Table 16-1 Source Tags

Device Type
Tag

Corporate device with Full Access

SGT 10

Personal device with Full Access

SGT 11

Personal device with Partial Access

SGT 12

Similarly, the destination servers also need to be associated with a particular tag. Table 16-2 illustrates how, based on their role, servers are assigned with a different tag.

 

Table 16-2 Destination Tags

Destination Server
Tag

Open Access

SGT 40

Corporate Server

SGT 50

Security Group ACL

After defining the source and destination tags, the next logical step is to define the egress policy that establishes the permissions for traffic between those tags. Table 16-3 illustrates the egress policy as an enforcement matrix.

 

Table 16-3 Enforcement Matrix

Device Type
SGT 40
SGT 50

SGT 10

Corporate device with Full Access

Yes

Yes

SGT 11

Personal device with Full Access

Yes

Yes

SGT 12

Personal device with Partial Access

Yes

No

As shown in Table 16-3 , corporate or personal devices granted full access will be allowed to reach servers that have been tagged with SGT 40 or SGT 50. Similarly, a personal device with a partial access is only allowed to connect with a server tagged with SGT 40.

The implementation of the SGACL depends upon the type of the deployment scenario. For the deployment scenario where Nexus is the enforcement point, the SGACL is designed in ISE and pushed to the Nexus switch. When the deployment scenario is using ASA as the enforcement point, then an SGT-based access rule is configured manually on the ASA firewall.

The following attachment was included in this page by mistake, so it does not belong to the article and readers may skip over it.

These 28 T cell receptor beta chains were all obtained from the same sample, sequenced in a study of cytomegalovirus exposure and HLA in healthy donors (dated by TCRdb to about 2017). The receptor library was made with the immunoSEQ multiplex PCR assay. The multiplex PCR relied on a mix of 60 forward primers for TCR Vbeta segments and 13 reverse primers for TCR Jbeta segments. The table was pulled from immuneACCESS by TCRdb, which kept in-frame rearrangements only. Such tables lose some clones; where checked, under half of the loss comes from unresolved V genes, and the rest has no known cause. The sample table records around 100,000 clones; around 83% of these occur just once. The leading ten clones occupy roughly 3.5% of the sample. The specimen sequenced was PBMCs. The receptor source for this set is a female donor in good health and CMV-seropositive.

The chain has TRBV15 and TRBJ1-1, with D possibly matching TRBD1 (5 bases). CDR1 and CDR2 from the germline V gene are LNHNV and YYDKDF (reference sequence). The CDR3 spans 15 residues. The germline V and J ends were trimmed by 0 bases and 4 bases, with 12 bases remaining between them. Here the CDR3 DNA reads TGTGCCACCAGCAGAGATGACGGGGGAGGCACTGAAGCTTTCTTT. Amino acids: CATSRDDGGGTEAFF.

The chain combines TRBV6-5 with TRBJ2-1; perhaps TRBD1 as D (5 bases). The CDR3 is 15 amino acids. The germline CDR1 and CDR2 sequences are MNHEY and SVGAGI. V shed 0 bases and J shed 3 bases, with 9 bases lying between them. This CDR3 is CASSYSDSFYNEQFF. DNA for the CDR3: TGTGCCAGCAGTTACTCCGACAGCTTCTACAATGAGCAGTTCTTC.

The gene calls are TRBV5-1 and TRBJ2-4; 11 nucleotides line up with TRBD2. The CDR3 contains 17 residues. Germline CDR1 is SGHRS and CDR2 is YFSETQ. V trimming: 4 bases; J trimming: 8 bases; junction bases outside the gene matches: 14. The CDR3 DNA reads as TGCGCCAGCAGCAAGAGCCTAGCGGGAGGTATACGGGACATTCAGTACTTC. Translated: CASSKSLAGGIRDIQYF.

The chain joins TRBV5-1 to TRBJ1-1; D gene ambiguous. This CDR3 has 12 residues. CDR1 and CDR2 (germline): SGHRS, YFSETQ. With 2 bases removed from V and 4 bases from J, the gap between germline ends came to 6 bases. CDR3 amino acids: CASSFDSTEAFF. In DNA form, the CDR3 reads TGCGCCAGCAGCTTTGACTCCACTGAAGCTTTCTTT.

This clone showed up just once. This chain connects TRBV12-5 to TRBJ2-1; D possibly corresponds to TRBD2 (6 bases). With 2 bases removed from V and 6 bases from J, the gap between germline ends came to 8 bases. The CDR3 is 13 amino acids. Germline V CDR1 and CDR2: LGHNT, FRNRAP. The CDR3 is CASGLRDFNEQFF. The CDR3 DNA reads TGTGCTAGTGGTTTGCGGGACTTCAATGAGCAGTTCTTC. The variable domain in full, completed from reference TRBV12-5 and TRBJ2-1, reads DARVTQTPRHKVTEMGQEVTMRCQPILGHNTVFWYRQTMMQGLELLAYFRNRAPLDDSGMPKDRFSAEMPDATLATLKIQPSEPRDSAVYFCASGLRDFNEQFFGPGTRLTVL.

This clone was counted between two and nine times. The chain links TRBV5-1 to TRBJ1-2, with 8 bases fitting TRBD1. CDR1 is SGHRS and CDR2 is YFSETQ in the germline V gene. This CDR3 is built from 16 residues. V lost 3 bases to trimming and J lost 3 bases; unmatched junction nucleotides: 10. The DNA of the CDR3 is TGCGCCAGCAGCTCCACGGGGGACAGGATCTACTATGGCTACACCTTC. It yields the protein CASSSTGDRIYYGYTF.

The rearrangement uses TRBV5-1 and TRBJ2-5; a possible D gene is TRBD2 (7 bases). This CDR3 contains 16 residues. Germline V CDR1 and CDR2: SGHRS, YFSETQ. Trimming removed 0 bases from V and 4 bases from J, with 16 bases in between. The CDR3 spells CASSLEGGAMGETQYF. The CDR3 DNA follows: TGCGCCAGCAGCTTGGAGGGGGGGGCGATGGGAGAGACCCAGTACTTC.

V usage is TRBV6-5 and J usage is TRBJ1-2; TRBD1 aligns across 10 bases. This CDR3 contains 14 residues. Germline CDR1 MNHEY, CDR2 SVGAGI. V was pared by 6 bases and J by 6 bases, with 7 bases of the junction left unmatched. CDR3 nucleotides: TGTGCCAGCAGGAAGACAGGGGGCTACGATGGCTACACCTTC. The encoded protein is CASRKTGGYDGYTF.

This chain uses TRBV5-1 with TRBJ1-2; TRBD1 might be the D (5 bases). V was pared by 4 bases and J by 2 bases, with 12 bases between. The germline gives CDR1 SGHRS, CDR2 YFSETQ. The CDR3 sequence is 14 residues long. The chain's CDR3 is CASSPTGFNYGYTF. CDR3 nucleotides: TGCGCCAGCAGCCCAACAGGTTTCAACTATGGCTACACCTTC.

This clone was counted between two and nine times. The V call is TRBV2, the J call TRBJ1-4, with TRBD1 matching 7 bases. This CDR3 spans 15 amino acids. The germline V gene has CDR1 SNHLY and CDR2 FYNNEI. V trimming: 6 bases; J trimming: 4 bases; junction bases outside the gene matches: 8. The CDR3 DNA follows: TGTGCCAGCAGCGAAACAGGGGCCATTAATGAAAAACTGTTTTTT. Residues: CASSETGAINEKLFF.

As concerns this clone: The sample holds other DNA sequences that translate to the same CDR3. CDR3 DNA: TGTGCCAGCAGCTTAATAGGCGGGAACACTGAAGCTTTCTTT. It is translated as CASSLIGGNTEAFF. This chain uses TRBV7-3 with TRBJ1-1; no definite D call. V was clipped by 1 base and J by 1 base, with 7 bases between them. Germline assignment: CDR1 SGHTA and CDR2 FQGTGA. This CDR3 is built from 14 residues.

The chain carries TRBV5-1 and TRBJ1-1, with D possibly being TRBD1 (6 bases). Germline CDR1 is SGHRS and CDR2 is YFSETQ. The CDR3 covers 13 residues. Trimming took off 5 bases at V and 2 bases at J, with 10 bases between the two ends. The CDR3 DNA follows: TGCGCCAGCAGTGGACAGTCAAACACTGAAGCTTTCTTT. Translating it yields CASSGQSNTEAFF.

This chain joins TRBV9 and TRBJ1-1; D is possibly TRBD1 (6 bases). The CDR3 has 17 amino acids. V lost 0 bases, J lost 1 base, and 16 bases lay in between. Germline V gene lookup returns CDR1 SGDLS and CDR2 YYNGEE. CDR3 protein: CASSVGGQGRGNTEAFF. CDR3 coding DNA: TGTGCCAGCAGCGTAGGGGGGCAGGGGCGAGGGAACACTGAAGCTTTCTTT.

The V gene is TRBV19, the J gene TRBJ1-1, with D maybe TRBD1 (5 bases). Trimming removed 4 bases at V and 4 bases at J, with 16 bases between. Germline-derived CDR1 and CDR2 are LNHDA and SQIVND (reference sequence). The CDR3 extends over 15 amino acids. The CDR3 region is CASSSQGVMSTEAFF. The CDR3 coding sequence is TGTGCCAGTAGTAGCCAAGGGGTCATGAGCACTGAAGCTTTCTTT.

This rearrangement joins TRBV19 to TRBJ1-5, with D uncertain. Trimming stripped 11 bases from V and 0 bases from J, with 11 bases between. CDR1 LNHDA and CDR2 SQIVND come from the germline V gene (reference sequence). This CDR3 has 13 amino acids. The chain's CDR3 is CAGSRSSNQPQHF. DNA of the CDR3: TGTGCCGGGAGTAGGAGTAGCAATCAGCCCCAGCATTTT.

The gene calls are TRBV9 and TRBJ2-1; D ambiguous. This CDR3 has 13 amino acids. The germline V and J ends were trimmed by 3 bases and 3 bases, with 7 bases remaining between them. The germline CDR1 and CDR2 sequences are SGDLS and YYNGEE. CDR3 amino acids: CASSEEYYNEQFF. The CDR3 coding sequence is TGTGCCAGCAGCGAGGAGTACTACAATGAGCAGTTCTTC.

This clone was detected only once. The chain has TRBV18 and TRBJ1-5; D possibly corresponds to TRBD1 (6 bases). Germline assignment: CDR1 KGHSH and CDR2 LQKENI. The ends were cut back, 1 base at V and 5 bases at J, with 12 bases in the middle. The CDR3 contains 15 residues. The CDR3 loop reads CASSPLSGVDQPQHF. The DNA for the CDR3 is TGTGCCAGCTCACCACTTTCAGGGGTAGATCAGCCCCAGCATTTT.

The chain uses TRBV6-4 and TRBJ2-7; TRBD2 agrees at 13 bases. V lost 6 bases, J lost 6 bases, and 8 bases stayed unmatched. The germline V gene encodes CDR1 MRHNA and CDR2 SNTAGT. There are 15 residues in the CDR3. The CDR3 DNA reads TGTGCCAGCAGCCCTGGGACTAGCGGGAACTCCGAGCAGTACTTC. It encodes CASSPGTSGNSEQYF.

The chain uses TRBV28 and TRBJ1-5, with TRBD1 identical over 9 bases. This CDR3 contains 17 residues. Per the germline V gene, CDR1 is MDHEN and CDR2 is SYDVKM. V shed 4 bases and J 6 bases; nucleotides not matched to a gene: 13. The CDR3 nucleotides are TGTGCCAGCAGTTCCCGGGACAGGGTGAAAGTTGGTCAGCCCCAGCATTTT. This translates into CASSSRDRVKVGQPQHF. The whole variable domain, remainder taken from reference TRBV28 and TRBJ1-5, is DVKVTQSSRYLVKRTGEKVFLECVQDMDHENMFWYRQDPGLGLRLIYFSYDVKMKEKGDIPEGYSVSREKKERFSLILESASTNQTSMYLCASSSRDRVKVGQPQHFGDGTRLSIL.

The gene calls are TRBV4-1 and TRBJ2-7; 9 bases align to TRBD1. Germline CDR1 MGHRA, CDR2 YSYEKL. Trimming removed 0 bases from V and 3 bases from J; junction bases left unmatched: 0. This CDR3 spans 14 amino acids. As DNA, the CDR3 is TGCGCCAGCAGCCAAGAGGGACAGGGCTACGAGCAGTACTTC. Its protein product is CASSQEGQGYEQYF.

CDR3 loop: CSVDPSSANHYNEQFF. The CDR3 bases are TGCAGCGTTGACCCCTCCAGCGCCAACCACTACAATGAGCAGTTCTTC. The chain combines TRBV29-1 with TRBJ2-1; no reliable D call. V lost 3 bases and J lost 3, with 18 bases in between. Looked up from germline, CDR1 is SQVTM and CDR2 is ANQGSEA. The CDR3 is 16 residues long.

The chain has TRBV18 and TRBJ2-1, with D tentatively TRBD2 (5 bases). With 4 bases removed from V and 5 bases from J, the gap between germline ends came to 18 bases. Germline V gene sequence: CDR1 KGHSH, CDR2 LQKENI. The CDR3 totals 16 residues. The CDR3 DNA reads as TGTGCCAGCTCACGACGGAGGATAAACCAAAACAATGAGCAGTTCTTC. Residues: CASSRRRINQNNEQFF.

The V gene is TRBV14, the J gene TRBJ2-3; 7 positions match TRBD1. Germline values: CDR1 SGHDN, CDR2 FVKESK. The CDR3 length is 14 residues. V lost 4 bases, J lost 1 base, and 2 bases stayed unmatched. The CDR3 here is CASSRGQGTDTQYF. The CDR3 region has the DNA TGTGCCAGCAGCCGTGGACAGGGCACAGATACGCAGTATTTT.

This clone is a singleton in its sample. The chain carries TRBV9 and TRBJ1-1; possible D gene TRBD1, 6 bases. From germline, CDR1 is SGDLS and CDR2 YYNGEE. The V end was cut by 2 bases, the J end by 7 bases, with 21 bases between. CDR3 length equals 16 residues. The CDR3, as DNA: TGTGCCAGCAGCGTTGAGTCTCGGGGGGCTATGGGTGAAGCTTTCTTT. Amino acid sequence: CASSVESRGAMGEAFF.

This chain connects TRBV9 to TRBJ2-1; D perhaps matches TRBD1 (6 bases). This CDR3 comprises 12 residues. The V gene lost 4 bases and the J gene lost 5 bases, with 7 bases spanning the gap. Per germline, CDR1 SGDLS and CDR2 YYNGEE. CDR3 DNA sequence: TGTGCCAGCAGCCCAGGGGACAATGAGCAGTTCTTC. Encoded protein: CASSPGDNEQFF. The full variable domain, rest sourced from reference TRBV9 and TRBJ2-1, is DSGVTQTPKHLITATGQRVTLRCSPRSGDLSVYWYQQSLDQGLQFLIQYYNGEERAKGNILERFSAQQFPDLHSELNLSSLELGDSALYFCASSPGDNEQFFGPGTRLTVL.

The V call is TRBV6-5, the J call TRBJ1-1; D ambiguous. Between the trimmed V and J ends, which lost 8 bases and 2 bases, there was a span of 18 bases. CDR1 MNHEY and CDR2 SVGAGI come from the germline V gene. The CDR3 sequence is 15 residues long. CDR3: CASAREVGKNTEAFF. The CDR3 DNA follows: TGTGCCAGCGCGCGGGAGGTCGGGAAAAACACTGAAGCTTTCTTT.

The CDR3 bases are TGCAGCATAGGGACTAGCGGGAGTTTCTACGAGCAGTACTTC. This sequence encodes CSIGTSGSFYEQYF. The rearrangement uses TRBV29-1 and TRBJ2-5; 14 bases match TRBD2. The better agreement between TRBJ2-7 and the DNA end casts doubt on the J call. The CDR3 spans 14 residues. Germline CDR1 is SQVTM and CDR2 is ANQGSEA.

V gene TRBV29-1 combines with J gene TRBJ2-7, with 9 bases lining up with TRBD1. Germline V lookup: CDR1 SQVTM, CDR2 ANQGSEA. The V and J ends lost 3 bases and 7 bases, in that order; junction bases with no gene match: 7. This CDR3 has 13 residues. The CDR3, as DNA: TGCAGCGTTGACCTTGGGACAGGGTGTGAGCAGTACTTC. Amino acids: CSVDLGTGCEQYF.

Authorization Polices for SGT

Based on policy matches and authorization profiles, the ISE assigns an SGT to campus wireless devices. Centralized Campus—Policy Enforcement using TrustSec in Chapter 9, “BYOD Wireless Infrastructure Design” provides information about the criteria used to determine when, based on the network device type of the wireless controller defined in ISE, an ACL versus an SGT should be returned upon successful authorization.

For the destination server tags, the configuration is done manually at the data center switch and the actual enforcement happens based on the deployment scenario. For more information about configuring tags for servers and the ASA, see Chapter23, “BYOD Policy Enforcement Using Security Group Access”.

Corporate Devices—Full Access

To provide full access to corporate devices, the Cisco ISE verifies the following:

  • The device has been on-boarded and has the right certificate and profile configurations.
  • The device has been added to the Whitelist identity group.
  • To uniquely identify the device and prevent spoofing, the Calling-Station-ID matches the Subject Alternative Name of the certificate.
  • The connection originated using EAP-TLS authentication.

Since the wireless designs presented in this design guide rely on different WLCs for FlexConnect branches, Centralized Controller campuses, and Converged Access campuses and branches, unique authorization rules are created for connections originating from each design. At a high level, Figure 16-5 shows how different authorization profiles are selected for connections originating from different locations with different wireless designs. Each authorization profile in turn enforces a unique permission using VLANs, SGTs, dynamic ACLs (either named or downloadable [DACL]), FlexConnect ACLs, etc.